Ernest Ikoli

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Ernest Sissei Ikoli (1893–1960) was a Nigerian politician, nationalist and pioneering journalist. He was the president of the Nigerian Youth Movement and in 1942, represented Lagos in the Legislative Council.[1]

Early life and career[edit]

Ikoli was born in Nembe in present-day Bayelsa State and educated at Bonny Government School, Rivers State and King's College, Lagos. After completing his studies at King's College, he became a tutor at the school - a post which he left to pursue a career in journalism. Ikoli is remembered today as one of the pacesetters of Nigerian journalism and the independence struggle. For a period he worked at the Lagos Weekly Record, a paper that has since disappeared.[2] He was the first editor of the Daily Times of Nigeria, which was launched in June 1926 with Adeyemo Alakija as Chairman of the Board.[3] He later became publisher of the now defunct African Messenger. In the 1930s he was one of the founders of the Nigerian Youth Movement and was once the movement's president. During this period, the movement was engaged in an intense power struggle with Herbert Macaulay's NNDP.

Nigerian Youth Movement[edit]

Ernest Ikoli started the Nigerian Youth Movement with other prominent Nigerians like Hezekiah Oladipo Davies, James Churchill Vaughan and Oba Samuel Akisanya (aka General Saki). The movement originally started as the Lagos youth movement, it was partly formed to voice concerns about the lackluster colonial higher education policy. The movement was largely Lagos based but as varied members entered the organization, it metamorphosed to become the Nigerian Youth Movement; a political action group with a nationalistic flavor and outlook. Nnamdi Azikiwe, an important political personality joined the group in 1936 and brought in a large followership.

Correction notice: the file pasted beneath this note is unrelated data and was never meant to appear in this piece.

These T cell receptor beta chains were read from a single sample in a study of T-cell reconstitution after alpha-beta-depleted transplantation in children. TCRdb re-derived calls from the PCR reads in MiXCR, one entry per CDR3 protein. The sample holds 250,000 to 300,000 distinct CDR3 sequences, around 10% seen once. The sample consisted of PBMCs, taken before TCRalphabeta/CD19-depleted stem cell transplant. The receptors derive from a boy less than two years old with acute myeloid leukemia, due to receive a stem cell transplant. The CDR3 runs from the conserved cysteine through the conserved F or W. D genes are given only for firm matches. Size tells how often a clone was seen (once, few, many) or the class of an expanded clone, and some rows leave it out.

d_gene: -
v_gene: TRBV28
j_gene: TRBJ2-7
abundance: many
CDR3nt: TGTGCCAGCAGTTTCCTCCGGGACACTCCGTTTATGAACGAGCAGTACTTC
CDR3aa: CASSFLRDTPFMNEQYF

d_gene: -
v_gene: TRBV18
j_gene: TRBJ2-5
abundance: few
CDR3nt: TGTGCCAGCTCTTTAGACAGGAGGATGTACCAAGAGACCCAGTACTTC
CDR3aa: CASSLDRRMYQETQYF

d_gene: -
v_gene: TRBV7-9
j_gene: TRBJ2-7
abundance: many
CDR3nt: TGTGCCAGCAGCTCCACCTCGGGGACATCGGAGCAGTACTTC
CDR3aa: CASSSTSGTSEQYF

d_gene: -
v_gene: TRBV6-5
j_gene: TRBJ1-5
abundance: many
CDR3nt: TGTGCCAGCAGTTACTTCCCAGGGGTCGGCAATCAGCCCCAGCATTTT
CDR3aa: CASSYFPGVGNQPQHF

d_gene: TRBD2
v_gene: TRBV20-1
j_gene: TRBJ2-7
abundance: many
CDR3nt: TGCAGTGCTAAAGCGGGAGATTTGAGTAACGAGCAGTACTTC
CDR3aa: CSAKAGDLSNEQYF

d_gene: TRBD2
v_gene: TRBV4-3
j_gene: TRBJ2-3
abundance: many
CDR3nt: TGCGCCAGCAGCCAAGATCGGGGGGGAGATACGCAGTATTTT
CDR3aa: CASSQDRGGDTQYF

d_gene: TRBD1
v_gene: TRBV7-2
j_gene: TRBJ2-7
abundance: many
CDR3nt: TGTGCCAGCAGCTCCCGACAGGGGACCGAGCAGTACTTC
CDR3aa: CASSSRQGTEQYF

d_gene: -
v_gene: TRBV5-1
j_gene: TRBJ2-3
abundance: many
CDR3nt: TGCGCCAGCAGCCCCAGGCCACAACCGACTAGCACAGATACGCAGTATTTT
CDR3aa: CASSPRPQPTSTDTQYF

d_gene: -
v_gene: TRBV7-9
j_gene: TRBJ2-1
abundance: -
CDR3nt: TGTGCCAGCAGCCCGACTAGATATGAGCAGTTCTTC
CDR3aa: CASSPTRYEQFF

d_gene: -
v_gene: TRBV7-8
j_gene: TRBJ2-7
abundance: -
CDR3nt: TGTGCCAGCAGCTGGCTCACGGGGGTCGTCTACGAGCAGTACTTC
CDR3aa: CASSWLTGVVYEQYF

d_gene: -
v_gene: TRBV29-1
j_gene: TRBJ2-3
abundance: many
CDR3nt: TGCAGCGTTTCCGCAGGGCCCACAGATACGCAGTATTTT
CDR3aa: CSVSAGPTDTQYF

In 1941 Kofo Abayomi, a Lagos leader of the movement, resigned his position at the Legislative Council, forcing a by-election. A primary election was held among NYM members to select a candidate to contest the seat, in which Samuel Akisanya collated the most votes, with Ikoli in second place. However, with the support of H.O. Davis, Obafemi Awolowo, Akintola and a few others, the party's central committee, which had the right to review the results, chose Ikoli as the movement's candidate. Although Akisanya immediately congratulated Ikoli, he later reneged and contested the seat as an independent candidate with the support of his primary backer, Nnamdi Azikiwe, although he lost to Ikoli.[4] The loss of Akisanya in the election led to his exit from the movement, Azikiwe also left the movement, both took away most of their supporters. The resulting feud is seen by some analysts as a contributing catalyst to the enmity that exist between some ethnic groups in the country and also as a major focal point of electoral disputes and the ominous role they played in destabilizing the country.[5]

Although Ikoli lost his seat in another by-election in 1946, the result was overturned following a lawsuit and Ikoli regained his membership of the Legislative Council. He ran in the general elections the following year, but withdrew his candidacy shortly before the elections.[6]

See also[edit]

References[edit]

  1. ^ Awo: The Autobiography of Chief Obafemi Awolowo. Cambridge University Press, 1960.
  2. ^ Toyin Falola, The History of Nigeria, Greenwood Press (30 September 1999). ISBN 0-313-30682-6
  3. ^ Igomu Onoja (August 2005). "The Political Economy of News Reportage and Presentation of News in Nigeria: A Study of Television News" (PDF). University of Jos. Retrieved 2011-05-16. 
  4. ^ Awo: The Autobiography of Chief Obafemi Awolowo. Cambridge University Press, 1960. pp. 130-160.
  5. ^ Al-Bashir, "Documenting Electoral Disputes", Vanguard, Nigeria, 7 August 2003.
  6. ^ Tekena N Tamuno (1966) Nigeria and Elective Representation 1923−1947, Heinemann, p127